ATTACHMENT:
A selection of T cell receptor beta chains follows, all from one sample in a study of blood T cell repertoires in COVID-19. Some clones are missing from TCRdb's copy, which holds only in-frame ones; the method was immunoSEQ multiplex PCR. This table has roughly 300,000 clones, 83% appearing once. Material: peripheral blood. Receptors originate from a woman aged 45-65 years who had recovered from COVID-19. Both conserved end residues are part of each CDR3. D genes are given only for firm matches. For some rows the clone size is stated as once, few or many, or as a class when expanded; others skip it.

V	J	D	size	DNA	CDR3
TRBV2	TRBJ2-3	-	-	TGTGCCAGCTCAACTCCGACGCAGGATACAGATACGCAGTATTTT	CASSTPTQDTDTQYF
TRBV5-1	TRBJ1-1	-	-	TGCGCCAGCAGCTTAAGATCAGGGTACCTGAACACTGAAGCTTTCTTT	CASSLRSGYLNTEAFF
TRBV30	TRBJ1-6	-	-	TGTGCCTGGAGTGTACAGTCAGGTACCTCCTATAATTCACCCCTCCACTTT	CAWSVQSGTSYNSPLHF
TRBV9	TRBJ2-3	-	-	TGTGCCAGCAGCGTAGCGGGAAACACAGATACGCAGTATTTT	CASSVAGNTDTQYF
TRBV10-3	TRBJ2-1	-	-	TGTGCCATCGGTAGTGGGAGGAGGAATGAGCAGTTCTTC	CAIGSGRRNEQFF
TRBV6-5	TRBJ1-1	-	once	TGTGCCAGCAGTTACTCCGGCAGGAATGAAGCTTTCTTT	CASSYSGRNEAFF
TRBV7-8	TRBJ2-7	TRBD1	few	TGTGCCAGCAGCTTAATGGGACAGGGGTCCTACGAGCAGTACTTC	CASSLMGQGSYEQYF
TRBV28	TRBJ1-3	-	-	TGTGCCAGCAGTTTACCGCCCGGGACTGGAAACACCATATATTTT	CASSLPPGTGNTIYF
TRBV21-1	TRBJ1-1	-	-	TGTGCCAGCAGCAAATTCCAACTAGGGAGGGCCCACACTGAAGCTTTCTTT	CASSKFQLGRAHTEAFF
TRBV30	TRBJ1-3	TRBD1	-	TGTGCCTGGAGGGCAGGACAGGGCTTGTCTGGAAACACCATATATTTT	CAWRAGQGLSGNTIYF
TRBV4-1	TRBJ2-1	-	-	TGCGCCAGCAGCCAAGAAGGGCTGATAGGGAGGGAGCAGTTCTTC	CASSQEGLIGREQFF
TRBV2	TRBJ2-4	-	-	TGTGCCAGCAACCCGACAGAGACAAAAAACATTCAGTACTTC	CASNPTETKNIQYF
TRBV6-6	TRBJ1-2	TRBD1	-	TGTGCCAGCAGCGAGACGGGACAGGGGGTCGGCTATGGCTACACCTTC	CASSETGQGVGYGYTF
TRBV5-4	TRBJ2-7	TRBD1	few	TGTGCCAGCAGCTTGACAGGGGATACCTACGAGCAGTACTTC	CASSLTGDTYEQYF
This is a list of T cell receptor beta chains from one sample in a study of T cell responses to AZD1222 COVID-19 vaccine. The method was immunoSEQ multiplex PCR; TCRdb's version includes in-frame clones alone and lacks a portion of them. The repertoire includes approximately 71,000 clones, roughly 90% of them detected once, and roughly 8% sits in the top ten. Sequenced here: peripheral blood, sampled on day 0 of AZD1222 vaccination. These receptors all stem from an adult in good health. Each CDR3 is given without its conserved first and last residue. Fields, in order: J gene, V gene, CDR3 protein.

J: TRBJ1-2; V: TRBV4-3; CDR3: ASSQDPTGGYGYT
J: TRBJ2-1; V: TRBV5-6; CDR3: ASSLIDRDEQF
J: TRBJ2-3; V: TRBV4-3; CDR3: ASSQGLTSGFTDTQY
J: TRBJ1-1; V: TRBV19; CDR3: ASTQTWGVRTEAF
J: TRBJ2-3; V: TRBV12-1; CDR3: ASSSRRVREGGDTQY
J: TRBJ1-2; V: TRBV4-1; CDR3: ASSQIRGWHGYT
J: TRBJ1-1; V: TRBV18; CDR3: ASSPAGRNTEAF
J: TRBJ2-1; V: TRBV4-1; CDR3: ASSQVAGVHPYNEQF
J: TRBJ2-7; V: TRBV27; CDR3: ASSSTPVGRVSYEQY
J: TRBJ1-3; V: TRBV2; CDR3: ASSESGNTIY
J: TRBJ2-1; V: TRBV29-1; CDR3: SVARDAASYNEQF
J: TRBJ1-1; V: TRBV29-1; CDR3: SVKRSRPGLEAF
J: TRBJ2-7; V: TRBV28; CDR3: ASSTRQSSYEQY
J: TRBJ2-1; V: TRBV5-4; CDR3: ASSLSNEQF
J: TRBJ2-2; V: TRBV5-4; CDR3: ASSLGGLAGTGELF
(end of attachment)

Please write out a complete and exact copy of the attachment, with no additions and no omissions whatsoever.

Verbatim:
A selection of T cell receptor beta chains follows, all from one sample in a study of blood T cell repertoires in COVID-19. Some clones are missing from TCRdb's copy, which holds only in-frame ones; the method was immunoSEQ multiplex PCR. This table has roughly 300,000 clones, 83% appearing once. Material: peripheral blood. Receptors originate from a woman aged 45-65 years who had recovered from COVID-19. Both conserved end residues are part of each CDR3. D genes are given only for firm matches. For some rows the clone size is stated as once, few or many, or as a class when expanded; others skip it.

V	J	D	size	DNA	CDR3
TRBV2	TRBJ2-3	-	-	TGTGCCAGCTCAACTCCGACGCAGGATACAGATACGCAGTATTTT	CASSTPTQDTDTQYF
TRBV5-1	TRBJ1-1	-	-	TGCGCCAGCAGCTTAAGATCAGGGTACCTGAACACTGAAGCTTTCTTT	CASSLRSGYLNTEAFF
TRBV30	TRBJ1-6	-	-	TGTGCCTGGAGTGTACAGTCAGGTACCTCCTATAATTCACCCCTCCACTTT	CAWSVQSGTSYNSPLHF
TRBV9	TRBJ2-3	-	-	TGTGCCAGCAGCGTAGCGGGAAACACAGATACGCAGTATTTT	CASSVAGNTDTQYF
TRBV10-3	TRBJ2-1	-	-	TGTGCCATCGGTAGTGGGAGGAGGAATGAGCAGTTCTTC	CAIGSGRRNEQFF
TRBV6-5	TRBJ1-1	-	once	TGTGCCAGCAGTTACTCCGGCAGGAATGAAGCTTTCTTT	CASSYSGRNEAFF
TRBV7-8	TRBJ2-7	TRBD1	few	TGTGCCAGCAGCTTAATGGGACAGGGGTCCTACGAGCAGTACTTC	CASSLMGQGSYEQYF
TRBV28	TRBJ1-3	-	-	TGTGCCAGCAGTTTACCGCCCGGGACTGGAAACACCATATATTTT	CASSLPPGTGNTIYF
TRBV21-1	TRBJ1-1	-	-	TGTGCCAGCAGCAAATTCCAACTAGGGAGGGCCCACACTGAAGCTTTCTTT	CASSKFQLGRAHTEAFF
TRBV30	TRBJ1-3	TRBD1	-	TGTGCCTGGAGGGCAGGACAGGGCTTGTCTGGAAACACCATATATTTT	CAWRAGQGLSGNTIYF
TRBV4-1	TRBJ2-1	-	-	TGCGCCAGCAGCCAAGAAGGGCTGATAGGGAGGGAGCAGTTCTTC	CASSQEGLIGREQFF
TRBV2	TRBJ2-4	-	-	TGTGCCAGCAACCCGACAGAGACAAAAAACATTCAGTACTTC	CASNPTETKNIQYF
TRBV6-6	TRBJ1-2	TRBD1	-	TGTGCCAGCAGCGAGACGGGACAGGGGGTCGGCTATGGCTACACCTTC	CASSETGQGVGYGYTF
TRBV5-4	TRBJ2-7	TRBD1	few	TGTGCCAGCAGCTTGACAGGGGATACCTACGAGCAGTACTTC	CASSLTGDTYEQYF
This is a list of T cell receptor beta chains from one sample in a study of T cell responses to AZD1222 COVID-19 vaccine. The method was immunoSEQ multiplex PCR; TCRdb's version includes in-frame clones alone and lacks a portion of them. The repertoire includes approximately 71,000 clones, roughly 90% of them detected once, and roughly 8% sits in the top ten. Sequenced here: peripheral blood, sampled on day 0 of AZD1222 vaccination. These receptors all stem from an adult in good health. Each CDR3 is given without its conserved first and last residue. Fields, in order: J gene, V gene, CDR3 protein.

J: TRBJ1-2; V: TRBV4-3; CDR3: ASSQDPTGGYGYT
J: TRBJ2-1; V: TRBV5-6; CDR3: ASSLIDRDEQF
J: TRBJ2-3; V: TRBV4-3; CDR3: ASSQGLTSGFTDTQY
J: TRBJ1-1; V: TRBV19; CDR3: ASTQTWGVRTEAF
J: TRBJ2-3; V: TRBV12-1; CDR3: ASSSRRVREGGDTQY
J: TRBJ1-2; V: TRBV4-1; CDR3: ASSQIRGWHGYT
J: TRBJ1-1; V: TRBV18; CDR3: ASSPAGRNTEAF
J: TRBJ2-1; V: TRBV4-1; CDR3: ASSQVAGVHPYNEQF
J: TRBJ2-7; V: TRBV27; CDR3: ASSSTPVGRVSYEQY
J: TRBJ1-3; V: TRBV2; CDR3: ASSESGNTIY
J: TRBJ2-1; V: TRBV29-1; CDR3: SVARDAASYNEQF
J: TRBJ1-1; V: TRBV29-1; CDR3: SVKRSRPGLEAF
J: TRBJ2-7; V: TRBV28; CDR3: ASSTRQSSYEQY
J: TRBJ2-1; V: TRBV5-4; CDR3: ASSLSNEQF
J: TRBJ2-2; V: TRBV5-4; CDR3: ASSLGGLAGTGELF